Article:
In the previous Halachot we have explained that fruits of the Shemitta year (this year, 5782) which grow in fields owned by Jews in the land of Israel which have not been sold to non-Jews as part of the “Heter Mechira” retain the sanctity of Shevi’it, as the Torah states, (Vayikra 25) “It is a Jubilee, it shall be holy for you” and our Sages expound, “Just as it is holy, its produce is likewise holy.”
Fruits Which Retain the Sanctity of Shevi’it
As we have explained, all fruits and vegetables grown on Jewish fields in Israel retain Shevi’it sanctity. Fruits and vegetables sold as part of the “Otzar Bet Din” system are likewise included in this law and retain the sanctity of Shevi’it, for these fruits grow in Jewish lands. We have also discussed the prohibition to conduct business with the fruits of Shevi’it. Let us now discuss several additional laws which apply to such produce.
Causing a Loss to Fruits of Shevi’it
The Torah states regarding produce of the Shemitta year, “And the Shabbat of the land should be for you for food,” and our Sages (Baba Kama 102a) derived, “For food and not for loss,” meaning that one may not cause the fruits of Shevi’it to incur loss or destruction; one may only use them for their primary and usual purpose in the way they are usually used, such as eating, drinking, rubbing, and for lighting candles depending on each fruits respected method of usage.
Squeezing Shevi’it Fruits
An example of causing loss to Shevi’it produce is regarding a cucumber which is usually eaten whole (or sliced). If one wishes to squeeze a cucumber in order to drink its juice, this will be considered causing a loss to Shevi’it produce, for this brings down the value of the vegetable greatly.
On the other hand, regarding oranges which are usually squeezed for their juice, according to the letter of the law, it is permitted to squeeze oranges retaining Shevi’it sanctity as well (some nevertheless act stringently). It is likewise permissible to squeeze grapes although they retain sanctity of Shevi’it.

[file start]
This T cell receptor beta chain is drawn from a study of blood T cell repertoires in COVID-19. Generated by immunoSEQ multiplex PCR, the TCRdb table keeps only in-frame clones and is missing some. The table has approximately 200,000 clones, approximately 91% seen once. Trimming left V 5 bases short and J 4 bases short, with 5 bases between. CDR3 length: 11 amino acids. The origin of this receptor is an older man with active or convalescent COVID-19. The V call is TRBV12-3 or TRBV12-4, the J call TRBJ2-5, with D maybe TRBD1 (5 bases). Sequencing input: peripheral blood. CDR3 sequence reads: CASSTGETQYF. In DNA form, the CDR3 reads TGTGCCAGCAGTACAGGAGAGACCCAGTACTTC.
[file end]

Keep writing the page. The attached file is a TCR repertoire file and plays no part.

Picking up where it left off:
Food for Humans and Animals
One may not feed animals or birds Shevi’it fruits meant for human consumption. Thus, if one has a parrot at home which eats sunflower seeds, one may not feed it sunflower seeds which retain the sanctity of Shevi’it and are meant for human consumption, for this is considered causing a loss to the fruits of Shevi’it.
The opposite is true as well and one may not consume Shevi’it produce meant for animal consumption, for this is likewise considered a loss for the fruits since they are more suitable for animals than humans.
Cooking Shevi’it Produce
Just as it is forbidden to cause a loss to Shevi’it fruits by squeezing or crushing them, it is likewise forbidden to cause them a loss by cooking them. Thus, a fruit or vegetable usually eaten raw may not be cooked during Shevi’it. It is therefore forbidden to cook vegetables which are not usually cooked, such as cucumbers, during Shevi’it.
Similarly, it is forbidden to a fruit or vegetable which is usually cooked in its raw state during Shevi’it. It is therefore forbidden to eat raw squash and other such vegetables during Shevi’it and these vegetables may only be eaten after they have been cooked.
Disposing of Shevi’it Produce
Based on the law prohibiting any cause of loss or destruction to fruits consecrated with the sanctity of Shevi’it, one may certainly not throw Shevi’it produce into the trash; rather, one must use the fruit for its intended purpose, such as eating or drinking, depending on the specific fruit. According to some Rishonim, one actually fulfills a Mitzvah by consuming Shevi’it produce.
Shevi’it produce which becomes so rotten that it is even unfit for consumption by animals no longer retains any sanctity and may be disposed of in the trash.
In the next Halacha, we shall continue discussing some more of these pertinent laws.